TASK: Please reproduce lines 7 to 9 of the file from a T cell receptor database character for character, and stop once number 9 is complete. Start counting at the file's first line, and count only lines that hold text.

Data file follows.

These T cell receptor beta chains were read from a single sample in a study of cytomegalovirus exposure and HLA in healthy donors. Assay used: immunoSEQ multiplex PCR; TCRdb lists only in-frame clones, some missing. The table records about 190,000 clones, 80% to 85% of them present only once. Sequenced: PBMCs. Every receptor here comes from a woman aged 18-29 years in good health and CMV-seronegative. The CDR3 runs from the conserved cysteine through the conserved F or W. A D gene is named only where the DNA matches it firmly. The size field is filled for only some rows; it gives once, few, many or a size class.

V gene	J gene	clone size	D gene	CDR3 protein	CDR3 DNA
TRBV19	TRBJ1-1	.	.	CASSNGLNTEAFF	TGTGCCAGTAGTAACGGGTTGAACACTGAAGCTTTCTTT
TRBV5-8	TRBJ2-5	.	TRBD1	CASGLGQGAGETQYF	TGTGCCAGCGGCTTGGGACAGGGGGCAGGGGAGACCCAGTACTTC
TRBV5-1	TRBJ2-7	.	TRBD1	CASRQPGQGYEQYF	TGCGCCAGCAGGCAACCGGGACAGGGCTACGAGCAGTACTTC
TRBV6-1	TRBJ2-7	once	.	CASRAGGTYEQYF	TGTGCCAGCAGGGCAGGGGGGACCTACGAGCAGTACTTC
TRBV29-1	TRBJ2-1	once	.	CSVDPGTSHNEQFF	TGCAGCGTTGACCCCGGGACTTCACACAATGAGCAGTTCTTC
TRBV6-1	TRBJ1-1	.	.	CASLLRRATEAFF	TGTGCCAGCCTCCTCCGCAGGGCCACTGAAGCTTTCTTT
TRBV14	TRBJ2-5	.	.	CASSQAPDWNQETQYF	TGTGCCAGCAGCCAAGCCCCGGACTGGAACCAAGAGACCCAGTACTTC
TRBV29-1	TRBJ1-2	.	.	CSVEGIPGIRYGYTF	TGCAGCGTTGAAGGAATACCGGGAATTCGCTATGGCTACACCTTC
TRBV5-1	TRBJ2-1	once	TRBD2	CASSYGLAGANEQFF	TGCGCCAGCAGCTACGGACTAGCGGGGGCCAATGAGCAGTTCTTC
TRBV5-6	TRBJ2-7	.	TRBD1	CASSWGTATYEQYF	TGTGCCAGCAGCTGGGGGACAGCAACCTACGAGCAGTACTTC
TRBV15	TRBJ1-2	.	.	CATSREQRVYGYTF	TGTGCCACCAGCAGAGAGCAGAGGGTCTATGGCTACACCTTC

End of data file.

TRBV29-1	TRBJ2-1	once	.	CSVDPGTSHNEQFF	TGCAGCGTTGACCCCGGGACTTCACACAATGAGCAGTTCTTC
TRBV6-1	TRBJ1-1	.	.	CASLLRRATEAFF	TGTGCCAGCCTCCTCCGCAGGGCCACTGAAGCTTTCTTT
TRBV14	TRBJ2-5	.	.	CASSQAPDWNQETQYF	TGTGCCAGCAGCCAAGCCCCGGACTGGAACCAAGAGACCCAGTACTTC